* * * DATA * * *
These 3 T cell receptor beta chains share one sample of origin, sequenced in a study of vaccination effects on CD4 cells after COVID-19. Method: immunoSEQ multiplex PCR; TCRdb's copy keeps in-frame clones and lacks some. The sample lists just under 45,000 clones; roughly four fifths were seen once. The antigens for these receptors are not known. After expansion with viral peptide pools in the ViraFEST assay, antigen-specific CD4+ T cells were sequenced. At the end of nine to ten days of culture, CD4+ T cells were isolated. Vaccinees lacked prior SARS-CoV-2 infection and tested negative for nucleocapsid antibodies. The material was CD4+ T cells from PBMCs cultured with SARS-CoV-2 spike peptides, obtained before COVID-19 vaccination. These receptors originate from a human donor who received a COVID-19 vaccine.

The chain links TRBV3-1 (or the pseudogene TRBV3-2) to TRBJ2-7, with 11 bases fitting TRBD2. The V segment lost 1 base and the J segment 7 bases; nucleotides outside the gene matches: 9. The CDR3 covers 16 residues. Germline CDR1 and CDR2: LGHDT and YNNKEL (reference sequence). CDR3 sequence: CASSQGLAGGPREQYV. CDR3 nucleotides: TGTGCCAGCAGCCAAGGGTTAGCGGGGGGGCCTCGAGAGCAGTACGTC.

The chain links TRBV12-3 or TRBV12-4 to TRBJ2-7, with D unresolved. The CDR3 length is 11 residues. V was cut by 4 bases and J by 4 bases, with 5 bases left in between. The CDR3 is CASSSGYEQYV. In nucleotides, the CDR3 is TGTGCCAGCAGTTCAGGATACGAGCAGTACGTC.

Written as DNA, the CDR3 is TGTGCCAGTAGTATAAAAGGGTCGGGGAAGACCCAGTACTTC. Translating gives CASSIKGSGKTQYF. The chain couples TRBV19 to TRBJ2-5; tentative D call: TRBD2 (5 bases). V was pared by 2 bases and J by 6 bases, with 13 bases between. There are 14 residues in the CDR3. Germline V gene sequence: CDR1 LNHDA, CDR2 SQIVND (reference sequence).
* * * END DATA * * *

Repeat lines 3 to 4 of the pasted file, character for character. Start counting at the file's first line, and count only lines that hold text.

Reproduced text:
The chain links TRBV12-3 or TRBV12-4 to TRBJ2-7, with D unresolved. The CDR3 length is 11 residues. V was cut by 4 bases and J by 4 bases, with 5 bases left in between. The CDR3 is CASSSGYEQYV. In nucleotides, the CDR3 is TGTGCCAGCAGTTCAGGATACGAGCAGTACGTC.

Written as DNA, the CDR3 is TGTGCCAGTAGTATAAAAGGGTCGGGGAAGACCCAGTACTTC. Translating gives CASSIKGSGKTQYF. The chain couples TRBV19 to TRBJ2-5; tentative D call: TRBD2 (5 bases). V was pared by 2 bases and J by 6 bases, with 13 bases between. There are 14 residues in the CDR3. Germline V gene sequence: CDR1 LNHDA, CDR2 SQIVND (reference sequence).